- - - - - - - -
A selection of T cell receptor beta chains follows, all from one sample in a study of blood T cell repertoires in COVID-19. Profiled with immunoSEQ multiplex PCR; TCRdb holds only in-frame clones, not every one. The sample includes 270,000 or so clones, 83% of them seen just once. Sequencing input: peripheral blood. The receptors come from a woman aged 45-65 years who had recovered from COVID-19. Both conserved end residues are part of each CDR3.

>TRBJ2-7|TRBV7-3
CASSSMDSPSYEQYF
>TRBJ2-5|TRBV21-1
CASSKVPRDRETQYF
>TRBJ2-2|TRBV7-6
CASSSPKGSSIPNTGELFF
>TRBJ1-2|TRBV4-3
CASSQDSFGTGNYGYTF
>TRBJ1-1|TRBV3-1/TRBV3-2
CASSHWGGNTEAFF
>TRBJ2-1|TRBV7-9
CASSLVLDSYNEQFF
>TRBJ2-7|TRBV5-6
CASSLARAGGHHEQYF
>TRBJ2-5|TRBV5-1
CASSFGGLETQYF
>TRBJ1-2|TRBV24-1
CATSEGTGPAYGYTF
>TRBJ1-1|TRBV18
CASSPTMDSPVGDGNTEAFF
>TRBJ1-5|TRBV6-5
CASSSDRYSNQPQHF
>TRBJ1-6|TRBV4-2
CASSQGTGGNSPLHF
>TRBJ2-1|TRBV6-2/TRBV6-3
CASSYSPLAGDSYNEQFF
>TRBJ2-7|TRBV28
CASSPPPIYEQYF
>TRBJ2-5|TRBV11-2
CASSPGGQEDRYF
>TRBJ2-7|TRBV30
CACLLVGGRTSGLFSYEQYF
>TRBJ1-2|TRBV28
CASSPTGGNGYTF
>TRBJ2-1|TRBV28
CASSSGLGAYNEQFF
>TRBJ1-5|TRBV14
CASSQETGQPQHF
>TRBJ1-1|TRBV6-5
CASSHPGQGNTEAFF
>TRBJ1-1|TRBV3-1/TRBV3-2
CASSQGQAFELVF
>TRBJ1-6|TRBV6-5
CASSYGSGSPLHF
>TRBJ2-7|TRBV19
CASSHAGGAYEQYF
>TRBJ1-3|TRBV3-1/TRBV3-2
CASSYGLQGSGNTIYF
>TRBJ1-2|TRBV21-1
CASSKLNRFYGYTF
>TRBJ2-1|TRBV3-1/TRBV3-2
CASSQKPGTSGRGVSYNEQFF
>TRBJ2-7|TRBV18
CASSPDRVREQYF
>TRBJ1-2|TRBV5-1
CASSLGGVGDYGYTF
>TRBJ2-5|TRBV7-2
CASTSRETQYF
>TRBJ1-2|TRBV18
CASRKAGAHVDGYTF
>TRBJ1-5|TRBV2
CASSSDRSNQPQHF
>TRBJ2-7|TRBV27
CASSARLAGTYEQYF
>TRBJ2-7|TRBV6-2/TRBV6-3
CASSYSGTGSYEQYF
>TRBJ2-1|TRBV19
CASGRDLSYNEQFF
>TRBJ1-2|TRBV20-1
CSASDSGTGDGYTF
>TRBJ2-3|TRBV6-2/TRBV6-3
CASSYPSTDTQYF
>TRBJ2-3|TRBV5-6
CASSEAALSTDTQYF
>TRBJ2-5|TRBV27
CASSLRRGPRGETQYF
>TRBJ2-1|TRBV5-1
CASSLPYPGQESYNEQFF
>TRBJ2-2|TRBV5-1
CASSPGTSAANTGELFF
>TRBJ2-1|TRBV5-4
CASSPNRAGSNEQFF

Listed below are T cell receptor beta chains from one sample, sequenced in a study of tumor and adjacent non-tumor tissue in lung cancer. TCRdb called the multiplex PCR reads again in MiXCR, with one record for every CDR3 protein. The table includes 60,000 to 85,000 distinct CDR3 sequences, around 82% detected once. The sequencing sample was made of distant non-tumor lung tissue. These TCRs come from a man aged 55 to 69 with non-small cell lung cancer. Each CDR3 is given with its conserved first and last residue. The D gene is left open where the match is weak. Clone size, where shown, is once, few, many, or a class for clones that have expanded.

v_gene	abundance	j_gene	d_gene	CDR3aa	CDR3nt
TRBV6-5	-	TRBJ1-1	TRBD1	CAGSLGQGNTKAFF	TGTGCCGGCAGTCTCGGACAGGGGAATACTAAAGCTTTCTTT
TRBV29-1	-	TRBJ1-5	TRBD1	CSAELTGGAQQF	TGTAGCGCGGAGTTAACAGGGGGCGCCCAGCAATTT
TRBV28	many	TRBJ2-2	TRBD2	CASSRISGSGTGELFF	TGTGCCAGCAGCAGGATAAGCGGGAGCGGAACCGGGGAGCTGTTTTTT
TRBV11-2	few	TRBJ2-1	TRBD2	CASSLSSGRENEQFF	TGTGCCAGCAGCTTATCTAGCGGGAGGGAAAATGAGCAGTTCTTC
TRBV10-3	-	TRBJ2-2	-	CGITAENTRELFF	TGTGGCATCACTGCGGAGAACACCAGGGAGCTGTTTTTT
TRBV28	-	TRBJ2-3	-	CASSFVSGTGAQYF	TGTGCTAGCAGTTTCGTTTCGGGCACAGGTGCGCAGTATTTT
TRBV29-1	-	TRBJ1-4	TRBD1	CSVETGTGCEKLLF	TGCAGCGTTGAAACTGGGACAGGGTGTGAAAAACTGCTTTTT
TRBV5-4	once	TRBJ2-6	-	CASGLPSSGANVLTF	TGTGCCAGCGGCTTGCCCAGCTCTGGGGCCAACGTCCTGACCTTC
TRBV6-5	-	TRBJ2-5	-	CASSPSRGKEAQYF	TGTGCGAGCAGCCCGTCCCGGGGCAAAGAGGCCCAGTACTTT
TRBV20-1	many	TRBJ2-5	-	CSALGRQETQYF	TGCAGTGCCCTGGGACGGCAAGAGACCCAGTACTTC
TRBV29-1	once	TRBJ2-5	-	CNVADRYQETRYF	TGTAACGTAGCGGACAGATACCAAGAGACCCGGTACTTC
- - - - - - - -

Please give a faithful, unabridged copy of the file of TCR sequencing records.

A selection of T cell receptor beta chains follows, all from one sample in a study of blood T cell repertoires in COVID-19. Profiled with immunoSEQ multiplex PCR; TCRdb holds only in-frame clones, not every one. The sample includes 270,000 or so clones, 83% of them seen just once. Sequencing input: peripheral blood. The receptors come from a woman aged 45-65 years who had recovered from COVID-19. Both conserved end residues are part of each CDR3.

>TRBJ2-7|TRBV7-3
CASSSMDSPSYEQYF
>TRBJ2-5|TRBV21-1
CASSKVPRDRETQYF
>TRBJ2-2|TRBV7-6
CASSSPKGSSIPNTGELFF
>TRBJ1-2|TRBV4-3
CASSQDSFGTGNYGYTF
>TRBJ1-1|TRBV3-1/TRBV3-2
CASSHWGGNTEAFF
>TRBJ2-1|TRBV7-9
CASSLVLDSYNEQFF
>TRBJ2-7|TRBV5-6
CASSLARAGGHHEQYF
>TRBJ2-5|TRBV5-1
CASSFGGLETQYF
>TRBJ1-2|TRBV24-1
CATSEGTGPAYGYTF
>TRBJ1-1|TRBV18
CASSPTMDSPVGDGNTEAFF
>TRBJ1-5|TRBV6-5
CASSSDRYSNQPQHF
>TRBJ1-6|TRBV4-2
CASSQGTGGNSPLHF
>TRBJ2-1|TRBV6-2/TRBV6-3
CASSYSPLAGDSYNEQFF
>TRBJ2-7|TRBV28
CASSPPPIYEQYF
>TRBJ2-5|TRBV11-2
CASSPGGQEDRYF
>TRBJ2-7|TRBV30
CACLLVGGRTSGLFSYEQYF
>TRBJ1-2|TRBV28
CASSPTGGNGYTF
>TRBJ2-1|TRBV28
CASSSGLGAYNEQFF
>TRBJ1-5|TRBV14
CASSQETGQPQHF
>TRBJ1-1|TRBV6-5
CASSHPGQGNTEAFF
>TRBJ1-1|TRBV3-1/TRBV3-2
CASSQGQAFELVF
>TRBJ1-6|TRBV6-5
CASSYGSGSPLHF
>TRBJ2-7|TRBV19
CASSHAGGAYEQYF
>TRBJ1-3|TRBV3-1/TRBV3-2
CASSYGLQGSGNTIYF
>TRBJ1-2|TRBV21-1
CASSKLNRFYGYTF
>TRBJ2-1|TRBV3-1/TRBV3-2
CASSQKPGTSGRGVSYNEQFF
>TRBJ2-7|TRBV18
CASSPDRVREQYF
>TRBJ1-2|TRBV5-1
CASSLGGVGDYGYTF
>TRBJ2-5|TRBV7-2
CASTSRETQYF
>TRBJ1-2|TRBV18
CASRKAGAHVDGYTF
>TRBJ1-5|TRBV2
CASSSDRSNQPQHF
>TRBJ2-7|TRBV27
CASSARLAGTYEQYF
>TRBJ2-7|TRBV6-2/TRBV6-3
CASSYSGTGSYEQYF
>TRBJ2-1|TRBV19
CASGRDLSYNEQFF
>TRBJ1-2|TRBV20-1
CSASDSGTGDGYTF
>TRBJ2-3|TRBV6-2/TRBV6-3
CASSYPSTDTQYF
>TRBJ2-3|TRBV5-6
CASSEAALSTDTQYF
>TRBJ2-5|TRBV27
CASSLRRGPRGETQYF
>TRBJ2-1|TRBV5-1
CASSLPYPGQESYNEQFF
>TRBJ2-2|TRBV5-1
CASSPGTSAANTGELFF
>TRBJ2-1|TRBV5-4
CASSPNRAGSNEQFF

Listed below are T cell receptor beta chains from one sample, sequenced in a study of tumor and adjacent non-tumor tissue in lung cancer. TCRdb called the multiplex PCR reads again in MiXCR, with one record for every CDR3 protein. The table includes 60,000 to 85,000 distinct CDR3 sequences, around 82% detected once. The sequencing sample was made of distant non-tumor lung tissue. These TCRs come from a man aged 55 to 69 with non-small cell lung cancer. Each CDR3 is given with its conserved first and last residue. The D gene is left open where the match is weak. Clone size, where shown, is once, few, many, or a class for clones that have expanded.

v_gene	abundance	j_gene	d_gene	CDR3aa	CDR3nt
TRBV6-5	-	TRBJ1-1	TRBD1	CAGSLGQGNTKAFF	TGTGCCGGCAGTCTCGGACAGGGGAATACTAAAGCTTTCTTT
TRBV29-1	-	TRBJ1-5	TRBD1	CSAELTGGAQQF	TGTAGCGCGGAGTTAACAGGGGGCGCCCAGCAATTT
TRBV28	many	TRBJ2-2	TRBD2	CASSRISGSGTGELFF	TGTGCCAGCAGCAGGATAAGCGGGAGCGGAACCGGGGAGCTGTTTTTT
TRBV11-2	few	TRBJ2-1	TRBD2	CASSLSSGRENEQFF	TGTGCCAGCAGCTTATCTAGCGGGAGGGAAAATGAGCAGTTCTTC
TRBV10-3	-	TRBJ2-2	-	CGITAENTRELFF	TGTGGCATCACTGCGGAGAACACCAGGGAGCTGTTTTTT
TRBV28	-	TRBJ2-3	-	CASSFVSGTGAQYF	TGTGCTAGCAGTTTCGTTTCGGGCACAGGTGCGCAGTATTTT
TRBV29-1	-	TRBJ1-4	TRBD1	CSVETGTGCEKLLF	TGCAGCGTTGAAACTGGGACAGGGTGTGAAAAACTGCTTTTT
TRBV5-4	once	TRBJ2-6	-	CASGLPSSGANVLTF	TGTGCCAGCGGCTTGCCCAGCTCTGGGGCCAACGTCCTGACCTTC
TRBV6-5	-	TRBJ2-5	-	CASSPSRGKEAQYF	TGTGCGAGCAGCCCGTCCCGGGGCAAAGAGGCCCAGTACTTT
TRBV20-1	many	TRBJ2-5	-	CSALGRQETQYF	TGCAGTGCCCTGGGACGGCAAGAGACCCAGTACTTC
TRBV29-1	once	TRBJ2-5	-	CNVADRYQETRYF	TGTAACGTAGCGGACAGATACCAAGAGACCCGGTACTTC